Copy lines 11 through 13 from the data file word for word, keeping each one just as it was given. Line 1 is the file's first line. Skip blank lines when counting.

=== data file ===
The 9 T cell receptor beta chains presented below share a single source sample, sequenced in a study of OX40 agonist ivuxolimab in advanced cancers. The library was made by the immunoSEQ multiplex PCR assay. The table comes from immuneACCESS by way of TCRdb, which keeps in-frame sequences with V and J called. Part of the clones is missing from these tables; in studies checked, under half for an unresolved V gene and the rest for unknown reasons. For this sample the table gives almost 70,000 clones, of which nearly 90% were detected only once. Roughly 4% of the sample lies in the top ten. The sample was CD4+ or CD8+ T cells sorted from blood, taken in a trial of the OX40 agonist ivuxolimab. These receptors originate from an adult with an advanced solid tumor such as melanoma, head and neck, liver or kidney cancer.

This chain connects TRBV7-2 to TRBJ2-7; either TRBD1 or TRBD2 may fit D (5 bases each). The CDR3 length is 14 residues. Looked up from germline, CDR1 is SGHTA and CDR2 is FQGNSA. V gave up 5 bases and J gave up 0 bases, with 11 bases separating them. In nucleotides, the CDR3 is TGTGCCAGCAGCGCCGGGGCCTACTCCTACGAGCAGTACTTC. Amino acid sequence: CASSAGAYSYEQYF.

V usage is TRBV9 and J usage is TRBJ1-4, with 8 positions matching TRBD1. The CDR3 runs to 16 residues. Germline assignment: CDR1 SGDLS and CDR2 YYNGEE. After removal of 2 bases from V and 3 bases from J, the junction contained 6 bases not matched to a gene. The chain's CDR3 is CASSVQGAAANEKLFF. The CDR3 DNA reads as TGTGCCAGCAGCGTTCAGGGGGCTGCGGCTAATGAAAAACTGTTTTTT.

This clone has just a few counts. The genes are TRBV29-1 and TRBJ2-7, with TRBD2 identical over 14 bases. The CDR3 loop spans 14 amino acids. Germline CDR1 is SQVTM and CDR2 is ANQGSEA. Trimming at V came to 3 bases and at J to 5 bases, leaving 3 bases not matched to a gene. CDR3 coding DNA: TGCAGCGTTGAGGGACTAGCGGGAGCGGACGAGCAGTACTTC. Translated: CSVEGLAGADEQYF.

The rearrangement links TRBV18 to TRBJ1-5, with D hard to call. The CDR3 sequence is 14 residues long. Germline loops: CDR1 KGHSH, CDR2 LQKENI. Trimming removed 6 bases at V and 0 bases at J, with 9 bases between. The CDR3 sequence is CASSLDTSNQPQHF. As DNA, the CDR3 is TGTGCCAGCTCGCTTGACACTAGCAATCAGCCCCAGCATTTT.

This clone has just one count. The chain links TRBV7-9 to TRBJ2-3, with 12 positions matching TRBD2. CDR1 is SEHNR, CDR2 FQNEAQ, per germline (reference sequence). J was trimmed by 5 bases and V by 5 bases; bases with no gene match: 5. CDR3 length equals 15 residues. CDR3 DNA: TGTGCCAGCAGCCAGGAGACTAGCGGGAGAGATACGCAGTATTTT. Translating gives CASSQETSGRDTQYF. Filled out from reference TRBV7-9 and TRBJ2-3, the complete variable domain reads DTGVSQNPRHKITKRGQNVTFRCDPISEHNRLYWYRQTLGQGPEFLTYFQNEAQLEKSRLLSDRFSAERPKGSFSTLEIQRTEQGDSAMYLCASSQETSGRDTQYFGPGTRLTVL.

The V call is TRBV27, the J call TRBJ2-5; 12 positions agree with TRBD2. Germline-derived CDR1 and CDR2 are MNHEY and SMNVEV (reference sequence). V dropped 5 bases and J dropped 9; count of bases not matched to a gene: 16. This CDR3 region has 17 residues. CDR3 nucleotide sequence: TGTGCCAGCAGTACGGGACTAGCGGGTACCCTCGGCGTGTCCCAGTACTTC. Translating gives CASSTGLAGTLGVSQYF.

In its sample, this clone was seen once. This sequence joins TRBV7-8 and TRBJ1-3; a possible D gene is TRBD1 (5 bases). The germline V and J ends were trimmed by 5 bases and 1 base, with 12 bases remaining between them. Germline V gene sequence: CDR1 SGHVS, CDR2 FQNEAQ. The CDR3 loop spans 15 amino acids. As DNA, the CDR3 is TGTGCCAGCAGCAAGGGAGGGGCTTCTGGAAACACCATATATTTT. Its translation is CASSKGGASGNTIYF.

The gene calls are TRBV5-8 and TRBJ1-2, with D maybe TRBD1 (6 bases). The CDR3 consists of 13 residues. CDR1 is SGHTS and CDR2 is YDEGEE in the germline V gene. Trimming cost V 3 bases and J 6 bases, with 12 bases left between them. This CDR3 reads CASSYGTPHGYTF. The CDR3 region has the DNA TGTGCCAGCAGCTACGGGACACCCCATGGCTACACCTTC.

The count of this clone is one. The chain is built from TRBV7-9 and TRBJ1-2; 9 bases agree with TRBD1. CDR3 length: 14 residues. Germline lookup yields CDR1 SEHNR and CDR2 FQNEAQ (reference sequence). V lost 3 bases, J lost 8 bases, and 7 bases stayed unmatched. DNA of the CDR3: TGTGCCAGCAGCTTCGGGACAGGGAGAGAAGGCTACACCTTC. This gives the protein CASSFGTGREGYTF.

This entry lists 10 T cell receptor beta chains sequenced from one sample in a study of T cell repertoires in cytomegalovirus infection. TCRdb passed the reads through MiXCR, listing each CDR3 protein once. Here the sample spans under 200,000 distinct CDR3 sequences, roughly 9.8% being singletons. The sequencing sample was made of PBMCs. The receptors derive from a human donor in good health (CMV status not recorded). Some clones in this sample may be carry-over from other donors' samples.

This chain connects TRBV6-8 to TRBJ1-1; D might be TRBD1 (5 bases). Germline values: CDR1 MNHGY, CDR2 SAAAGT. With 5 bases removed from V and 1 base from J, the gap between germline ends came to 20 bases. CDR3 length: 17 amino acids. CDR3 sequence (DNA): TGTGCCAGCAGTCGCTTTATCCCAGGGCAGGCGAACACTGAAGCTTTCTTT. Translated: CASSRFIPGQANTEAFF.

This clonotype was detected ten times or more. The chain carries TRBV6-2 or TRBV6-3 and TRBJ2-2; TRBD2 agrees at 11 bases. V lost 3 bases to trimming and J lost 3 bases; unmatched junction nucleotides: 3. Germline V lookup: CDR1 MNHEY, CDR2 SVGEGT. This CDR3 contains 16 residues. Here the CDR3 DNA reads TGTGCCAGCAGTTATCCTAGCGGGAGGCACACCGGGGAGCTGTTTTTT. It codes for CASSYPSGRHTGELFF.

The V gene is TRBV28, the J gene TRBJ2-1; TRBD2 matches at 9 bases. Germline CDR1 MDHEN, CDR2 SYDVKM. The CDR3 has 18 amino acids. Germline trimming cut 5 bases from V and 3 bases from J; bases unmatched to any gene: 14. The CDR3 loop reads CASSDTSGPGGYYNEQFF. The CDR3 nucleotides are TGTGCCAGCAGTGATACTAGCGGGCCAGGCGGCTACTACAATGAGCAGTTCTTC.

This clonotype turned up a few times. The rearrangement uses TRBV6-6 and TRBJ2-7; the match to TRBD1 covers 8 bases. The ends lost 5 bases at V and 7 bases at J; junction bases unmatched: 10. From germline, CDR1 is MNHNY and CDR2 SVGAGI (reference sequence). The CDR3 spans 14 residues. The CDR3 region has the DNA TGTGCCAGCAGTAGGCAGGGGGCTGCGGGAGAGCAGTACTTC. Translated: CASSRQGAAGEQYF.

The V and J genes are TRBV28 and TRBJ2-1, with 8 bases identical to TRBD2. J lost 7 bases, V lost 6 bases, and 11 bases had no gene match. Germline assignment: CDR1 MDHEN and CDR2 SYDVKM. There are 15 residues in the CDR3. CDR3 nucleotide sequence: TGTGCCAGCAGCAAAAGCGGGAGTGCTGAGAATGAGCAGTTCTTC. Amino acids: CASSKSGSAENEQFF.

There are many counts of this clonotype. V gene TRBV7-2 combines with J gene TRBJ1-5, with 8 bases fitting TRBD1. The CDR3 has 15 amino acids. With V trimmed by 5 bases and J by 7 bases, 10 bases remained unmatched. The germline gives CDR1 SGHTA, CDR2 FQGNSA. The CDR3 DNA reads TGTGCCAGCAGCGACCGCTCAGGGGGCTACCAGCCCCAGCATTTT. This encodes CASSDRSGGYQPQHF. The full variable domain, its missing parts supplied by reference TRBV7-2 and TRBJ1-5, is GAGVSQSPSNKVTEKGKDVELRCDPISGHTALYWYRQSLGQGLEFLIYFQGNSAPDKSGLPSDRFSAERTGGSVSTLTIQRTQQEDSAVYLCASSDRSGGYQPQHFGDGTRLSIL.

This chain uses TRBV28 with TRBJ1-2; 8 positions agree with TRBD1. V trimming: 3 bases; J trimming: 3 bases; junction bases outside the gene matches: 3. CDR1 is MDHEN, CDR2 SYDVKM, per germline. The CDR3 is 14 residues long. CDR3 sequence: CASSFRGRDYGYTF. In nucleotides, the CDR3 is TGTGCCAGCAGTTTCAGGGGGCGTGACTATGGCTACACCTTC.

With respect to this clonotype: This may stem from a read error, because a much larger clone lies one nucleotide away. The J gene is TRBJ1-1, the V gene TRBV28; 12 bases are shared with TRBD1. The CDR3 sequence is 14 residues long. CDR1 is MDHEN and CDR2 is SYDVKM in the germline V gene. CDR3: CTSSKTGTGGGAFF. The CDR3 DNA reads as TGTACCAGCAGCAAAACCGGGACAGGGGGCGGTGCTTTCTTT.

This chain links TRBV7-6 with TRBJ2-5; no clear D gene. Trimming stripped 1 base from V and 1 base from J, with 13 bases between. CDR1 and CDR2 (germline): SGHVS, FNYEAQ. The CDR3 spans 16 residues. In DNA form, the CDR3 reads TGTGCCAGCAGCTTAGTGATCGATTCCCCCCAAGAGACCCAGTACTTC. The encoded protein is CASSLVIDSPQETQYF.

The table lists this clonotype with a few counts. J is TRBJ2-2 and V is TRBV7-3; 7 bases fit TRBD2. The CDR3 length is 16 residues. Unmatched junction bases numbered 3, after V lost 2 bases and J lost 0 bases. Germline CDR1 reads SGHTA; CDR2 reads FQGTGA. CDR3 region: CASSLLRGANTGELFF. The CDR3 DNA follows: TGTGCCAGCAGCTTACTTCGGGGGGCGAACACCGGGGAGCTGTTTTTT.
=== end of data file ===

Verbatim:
This entry lists 10 T cell receptor beta chains sequenced from one sample in a study of T cell repertoires in cytomegalovirus infection. TCRdb passed the reads through MiXCR, listing each CDR3 protein once. Here the sample spans under 200,000 distinct CDR3 sequences, roughly 9.8% being singletons. The sequencing sample was made of PBMCs. The receptors derive from a human donor in good health (CMV status not recorded). Some clones in this sample may be carry-over from other donors' samples.

This chain connects TRBV6-8 to TRBJ1-1; D might be TRBD1 (5 bases). Germline values: CDR1 MNHGY, CDR2 SAAAGT. With 5 bases removed from V and 1 base from J, the gap between germline ends came to 20 bases. CDR3 length: 17 amino acids. CDR3 sequence (DNA): TGTGCCAGCAGTCGCTTTATCCCAGGGCAGGCGAACACTGAAGCTTTCTTT. Translated: CASSRFIPGQANTEAFF.

This clonotype was detected ten times or more. The chain carries TRBV6-2 or TRBV6-3 and TRBJ2-2; TRBD2 agrees at 11 bases. V lost 3 bases to trimming and J lost 3 bases; unmatched junction nucleotides: 3. Germline V lookup: CDR1 MNHEY, CDR2 SVGEGT. This CDR3 contains 16 residues. Here the CDR3 DNA reads TGTGCCAGCAGTTATCCTAGCGGGAGGCACACCGGGGAGCTGTTTTTT. It codes for CASSYPSGRHTGELFF.